Colonel Franz's edict also drew chuckles from a retired Chief Master Sergeant who served in First Sergeant and Senior Enlisted Advisor positions during a career that spanned more than 20 years. "Always run this stuff through JA (Judge Advocate) and even PA (Public Affairs) before you publish," he advised.
But the e-mail also has a chilling effect, according to the former senior enlisted advisor. He compared it to written and verbal guidance issued during the Clinton Administration, when Air Force members were reminded to be respectful to the president.
The retired chief, who also requested anonymity, recalls a steady stream of "e-mails, briefings and constant reminders" warning against negative comments about Bill Clinton during his time in office. He remembers seeing the directives during successive assignments in Washington, D.C., Florida, Europe and Georgia, and they continued until Mr. Clinton left office in 2001. The various communications reminded Air Force members of potential punishment if they violated the ban.
Under Article 88 of the Uniform Code of Military Justice, "any commissioned officer" of the armed forces may be court-martialed for making "contemptuous remarks" about the President, Vice-President, members of Congress and other senior officials, while on duty, or "present."
During the Clinton era, at least one senior Air Force officer ran afoul of that regulation. Major General Harold Campbell was forced to retire in 1993, after describing the president as "draft-dodging," "womanizing" and "pot-smoking" at an awards dinner in Europe.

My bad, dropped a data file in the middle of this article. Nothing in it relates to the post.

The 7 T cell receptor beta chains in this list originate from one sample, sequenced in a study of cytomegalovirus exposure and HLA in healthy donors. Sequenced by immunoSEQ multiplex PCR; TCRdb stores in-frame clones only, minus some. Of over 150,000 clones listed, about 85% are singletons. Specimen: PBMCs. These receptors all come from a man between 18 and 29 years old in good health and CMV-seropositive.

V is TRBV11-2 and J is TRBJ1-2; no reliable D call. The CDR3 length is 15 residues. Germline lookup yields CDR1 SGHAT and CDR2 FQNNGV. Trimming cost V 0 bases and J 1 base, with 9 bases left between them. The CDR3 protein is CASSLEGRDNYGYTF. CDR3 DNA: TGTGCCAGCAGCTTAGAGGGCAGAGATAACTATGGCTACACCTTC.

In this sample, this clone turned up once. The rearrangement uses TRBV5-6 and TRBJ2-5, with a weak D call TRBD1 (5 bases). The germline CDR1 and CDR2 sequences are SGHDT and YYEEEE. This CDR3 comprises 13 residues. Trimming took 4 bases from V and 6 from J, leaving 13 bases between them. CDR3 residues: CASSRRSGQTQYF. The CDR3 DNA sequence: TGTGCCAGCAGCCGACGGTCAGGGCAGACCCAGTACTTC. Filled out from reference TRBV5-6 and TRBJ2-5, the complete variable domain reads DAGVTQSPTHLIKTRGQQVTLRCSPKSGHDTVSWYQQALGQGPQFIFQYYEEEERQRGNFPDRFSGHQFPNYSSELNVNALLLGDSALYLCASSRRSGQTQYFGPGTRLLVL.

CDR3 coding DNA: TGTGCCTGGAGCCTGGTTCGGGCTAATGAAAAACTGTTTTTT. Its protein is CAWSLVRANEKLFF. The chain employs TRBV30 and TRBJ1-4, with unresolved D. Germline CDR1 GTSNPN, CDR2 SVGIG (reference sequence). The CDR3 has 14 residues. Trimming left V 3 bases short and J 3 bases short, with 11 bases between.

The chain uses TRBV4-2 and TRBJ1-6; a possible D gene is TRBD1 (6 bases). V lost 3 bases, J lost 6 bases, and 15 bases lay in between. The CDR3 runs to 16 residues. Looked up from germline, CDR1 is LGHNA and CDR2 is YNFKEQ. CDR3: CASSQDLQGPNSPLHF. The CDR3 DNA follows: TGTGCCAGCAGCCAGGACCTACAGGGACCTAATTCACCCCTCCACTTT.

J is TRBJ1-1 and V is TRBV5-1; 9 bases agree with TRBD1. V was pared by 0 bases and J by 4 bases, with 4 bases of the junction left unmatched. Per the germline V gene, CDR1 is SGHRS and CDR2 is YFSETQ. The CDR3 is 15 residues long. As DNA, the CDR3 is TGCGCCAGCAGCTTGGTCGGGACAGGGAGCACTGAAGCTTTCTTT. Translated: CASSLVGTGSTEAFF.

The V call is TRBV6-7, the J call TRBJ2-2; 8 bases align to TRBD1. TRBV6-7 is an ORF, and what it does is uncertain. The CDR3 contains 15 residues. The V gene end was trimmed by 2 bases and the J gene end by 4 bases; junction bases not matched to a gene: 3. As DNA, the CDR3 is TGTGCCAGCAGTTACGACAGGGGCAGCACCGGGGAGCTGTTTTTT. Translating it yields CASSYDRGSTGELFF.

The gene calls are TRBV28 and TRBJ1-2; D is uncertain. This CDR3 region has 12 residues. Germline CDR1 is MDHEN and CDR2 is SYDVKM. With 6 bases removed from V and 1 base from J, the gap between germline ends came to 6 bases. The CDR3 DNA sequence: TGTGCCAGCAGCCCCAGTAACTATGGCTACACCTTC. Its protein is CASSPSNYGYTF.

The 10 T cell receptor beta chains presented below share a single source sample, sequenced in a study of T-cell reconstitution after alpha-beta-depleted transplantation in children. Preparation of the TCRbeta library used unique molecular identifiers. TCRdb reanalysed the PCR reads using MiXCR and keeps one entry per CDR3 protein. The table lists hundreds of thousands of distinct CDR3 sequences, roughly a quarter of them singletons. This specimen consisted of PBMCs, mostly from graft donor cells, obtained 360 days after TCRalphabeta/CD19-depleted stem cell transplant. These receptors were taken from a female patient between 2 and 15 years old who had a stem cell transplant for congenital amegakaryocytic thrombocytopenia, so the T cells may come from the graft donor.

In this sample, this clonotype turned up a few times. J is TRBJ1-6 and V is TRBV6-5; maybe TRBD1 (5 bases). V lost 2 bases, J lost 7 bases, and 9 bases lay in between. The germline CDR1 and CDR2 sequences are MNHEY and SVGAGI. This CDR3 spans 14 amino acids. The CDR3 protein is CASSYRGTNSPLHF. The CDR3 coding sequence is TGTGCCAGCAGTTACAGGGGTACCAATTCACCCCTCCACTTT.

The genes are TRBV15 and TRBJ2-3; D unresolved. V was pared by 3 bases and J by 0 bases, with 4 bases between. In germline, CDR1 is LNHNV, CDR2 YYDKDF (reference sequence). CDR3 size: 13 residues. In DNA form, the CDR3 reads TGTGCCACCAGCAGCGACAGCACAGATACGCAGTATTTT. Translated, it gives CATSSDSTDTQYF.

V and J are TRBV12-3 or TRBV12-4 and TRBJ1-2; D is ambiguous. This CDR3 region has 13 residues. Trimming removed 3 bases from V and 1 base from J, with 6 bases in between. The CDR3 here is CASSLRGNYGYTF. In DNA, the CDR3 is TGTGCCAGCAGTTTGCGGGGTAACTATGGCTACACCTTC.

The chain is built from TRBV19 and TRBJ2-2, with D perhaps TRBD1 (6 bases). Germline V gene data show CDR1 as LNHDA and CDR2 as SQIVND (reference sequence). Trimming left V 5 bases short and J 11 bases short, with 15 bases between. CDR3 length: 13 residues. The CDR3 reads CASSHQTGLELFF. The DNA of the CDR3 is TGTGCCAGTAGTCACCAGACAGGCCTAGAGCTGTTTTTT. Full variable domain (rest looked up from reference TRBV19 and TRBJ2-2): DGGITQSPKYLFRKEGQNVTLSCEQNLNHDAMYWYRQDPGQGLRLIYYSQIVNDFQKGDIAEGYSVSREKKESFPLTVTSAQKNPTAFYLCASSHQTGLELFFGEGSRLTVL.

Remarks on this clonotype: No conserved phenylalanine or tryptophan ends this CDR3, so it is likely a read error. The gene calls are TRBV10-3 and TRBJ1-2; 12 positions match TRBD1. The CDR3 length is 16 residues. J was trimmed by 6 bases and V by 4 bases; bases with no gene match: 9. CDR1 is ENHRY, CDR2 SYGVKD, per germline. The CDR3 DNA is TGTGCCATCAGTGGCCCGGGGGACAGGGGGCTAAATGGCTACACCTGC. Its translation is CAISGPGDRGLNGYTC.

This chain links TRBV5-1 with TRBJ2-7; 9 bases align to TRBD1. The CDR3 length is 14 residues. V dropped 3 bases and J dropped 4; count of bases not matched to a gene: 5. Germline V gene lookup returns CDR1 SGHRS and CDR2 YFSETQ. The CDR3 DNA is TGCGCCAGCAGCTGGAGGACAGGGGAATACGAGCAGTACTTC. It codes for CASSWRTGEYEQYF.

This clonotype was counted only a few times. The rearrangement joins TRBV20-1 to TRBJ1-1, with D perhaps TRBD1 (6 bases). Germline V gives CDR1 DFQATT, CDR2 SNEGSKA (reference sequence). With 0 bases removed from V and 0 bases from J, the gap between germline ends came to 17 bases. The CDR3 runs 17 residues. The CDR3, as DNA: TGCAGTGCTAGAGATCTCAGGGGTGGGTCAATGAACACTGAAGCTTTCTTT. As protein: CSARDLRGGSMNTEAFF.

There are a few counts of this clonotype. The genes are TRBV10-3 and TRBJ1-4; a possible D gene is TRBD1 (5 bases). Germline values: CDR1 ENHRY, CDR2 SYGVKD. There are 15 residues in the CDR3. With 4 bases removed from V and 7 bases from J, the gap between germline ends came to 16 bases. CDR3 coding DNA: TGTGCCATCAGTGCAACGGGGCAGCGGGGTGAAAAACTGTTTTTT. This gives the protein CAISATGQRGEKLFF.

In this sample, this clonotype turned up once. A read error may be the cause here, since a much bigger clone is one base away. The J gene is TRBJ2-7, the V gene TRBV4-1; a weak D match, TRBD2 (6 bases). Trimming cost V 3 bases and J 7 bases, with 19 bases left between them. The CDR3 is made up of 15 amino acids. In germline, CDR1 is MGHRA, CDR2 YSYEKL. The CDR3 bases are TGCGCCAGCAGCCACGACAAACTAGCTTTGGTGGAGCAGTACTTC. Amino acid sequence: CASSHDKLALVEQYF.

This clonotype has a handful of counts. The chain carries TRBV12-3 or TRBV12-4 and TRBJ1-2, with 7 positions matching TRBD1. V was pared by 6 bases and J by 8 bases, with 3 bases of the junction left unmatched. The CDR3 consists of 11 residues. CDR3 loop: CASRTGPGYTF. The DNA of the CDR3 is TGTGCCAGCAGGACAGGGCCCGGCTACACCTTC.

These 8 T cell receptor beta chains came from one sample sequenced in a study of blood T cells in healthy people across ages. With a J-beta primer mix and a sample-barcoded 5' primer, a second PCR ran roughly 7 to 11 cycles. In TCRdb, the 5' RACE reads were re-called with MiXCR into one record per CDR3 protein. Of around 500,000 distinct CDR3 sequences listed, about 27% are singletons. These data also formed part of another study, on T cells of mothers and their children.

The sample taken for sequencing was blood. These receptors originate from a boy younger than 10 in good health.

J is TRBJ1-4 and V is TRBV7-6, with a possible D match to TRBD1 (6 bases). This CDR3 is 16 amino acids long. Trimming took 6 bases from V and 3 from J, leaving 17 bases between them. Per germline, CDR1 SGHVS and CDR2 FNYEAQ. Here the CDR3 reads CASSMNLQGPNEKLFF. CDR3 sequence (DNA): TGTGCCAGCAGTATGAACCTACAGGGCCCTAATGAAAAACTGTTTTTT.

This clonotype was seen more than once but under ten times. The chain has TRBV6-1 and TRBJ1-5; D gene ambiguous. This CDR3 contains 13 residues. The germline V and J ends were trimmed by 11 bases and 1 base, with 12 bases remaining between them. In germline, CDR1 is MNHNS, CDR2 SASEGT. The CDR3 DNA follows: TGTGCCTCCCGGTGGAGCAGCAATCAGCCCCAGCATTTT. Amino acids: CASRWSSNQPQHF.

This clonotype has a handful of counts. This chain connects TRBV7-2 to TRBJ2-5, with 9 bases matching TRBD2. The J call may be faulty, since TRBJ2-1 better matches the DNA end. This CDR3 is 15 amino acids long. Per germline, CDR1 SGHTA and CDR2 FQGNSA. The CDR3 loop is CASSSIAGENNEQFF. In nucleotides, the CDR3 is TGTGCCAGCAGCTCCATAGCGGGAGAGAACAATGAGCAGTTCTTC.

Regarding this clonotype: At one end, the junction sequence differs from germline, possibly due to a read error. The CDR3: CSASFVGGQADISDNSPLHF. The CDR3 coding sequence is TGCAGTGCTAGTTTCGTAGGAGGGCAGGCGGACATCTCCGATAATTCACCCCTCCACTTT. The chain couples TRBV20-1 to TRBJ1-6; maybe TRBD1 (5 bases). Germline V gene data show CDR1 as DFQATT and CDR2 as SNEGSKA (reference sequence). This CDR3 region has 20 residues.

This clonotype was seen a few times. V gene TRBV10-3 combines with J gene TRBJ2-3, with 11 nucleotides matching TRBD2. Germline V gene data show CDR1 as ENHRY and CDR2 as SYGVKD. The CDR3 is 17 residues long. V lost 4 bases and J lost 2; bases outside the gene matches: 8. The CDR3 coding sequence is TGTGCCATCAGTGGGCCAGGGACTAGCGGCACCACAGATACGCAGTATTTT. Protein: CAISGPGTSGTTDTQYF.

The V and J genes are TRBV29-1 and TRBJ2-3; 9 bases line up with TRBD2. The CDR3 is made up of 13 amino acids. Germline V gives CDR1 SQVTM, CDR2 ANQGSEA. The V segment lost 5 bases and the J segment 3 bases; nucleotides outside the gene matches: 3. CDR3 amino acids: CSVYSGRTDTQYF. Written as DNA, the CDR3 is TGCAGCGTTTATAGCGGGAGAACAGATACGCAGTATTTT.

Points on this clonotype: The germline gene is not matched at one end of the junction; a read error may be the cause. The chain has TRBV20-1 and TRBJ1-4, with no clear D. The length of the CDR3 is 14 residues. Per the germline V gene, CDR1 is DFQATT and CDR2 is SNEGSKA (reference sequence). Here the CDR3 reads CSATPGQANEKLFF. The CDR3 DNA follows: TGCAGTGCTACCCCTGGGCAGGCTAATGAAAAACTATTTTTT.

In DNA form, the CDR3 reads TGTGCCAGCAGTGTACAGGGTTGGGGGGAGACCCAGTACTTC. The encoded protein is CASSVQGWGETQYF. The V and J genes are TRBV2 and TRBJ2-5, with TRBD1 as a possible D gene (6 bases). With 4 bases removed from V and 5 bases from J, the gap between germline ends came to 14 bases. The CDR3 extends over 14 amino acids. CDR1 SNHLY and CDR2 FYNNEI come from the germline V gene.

However, the UCMJ does not apply to the military's civilian employees, or defense contractors. The Hatch Act, which covers campaign activities by civil servants, does not limit their political speech.
It is unclear if any contractor or civil service employees in Franz's command have challenged the new policy.
There are no reports of other organizations at Wright-Patterson following the example of the 677th AESG.
Here's the e-mail from Col Franz, in its entirety:
Over the past week there have been several political comments in the local media and I am sure probably around Wright Patterson AFB. Our local news radio station (WHIO) is playing up Rush Limbaugh's comments about our new President and his cabinet. These comments are totally inappropriate and I feel un-American.
We need to be very clear. Our mission is to support and defend the constitution of the United States. That means supporting our elected officials, as well as the officers appointed over us, and ensuring they succeed. Comments in the work place, or any at any official function, contrary to our role to support any of these individuals is grounds for removal. This rule pertains to military, government civilians, contractors or any visitors.
If an individual crosses this line, it is everyone's duty to correct them on the spot. Do not walk away from a problem or allow issues to grow. The political debates and campaigns are over; we are now focused on moving forward to continue to defend America. We all can have pride in that the 677th AESG has always dealt directly and openly with questionable issues and kept any discrimination out of our work place. Let's keep it that way.
JACK FRANZ, COL., USAF
677th AESG, Commander (AFMC)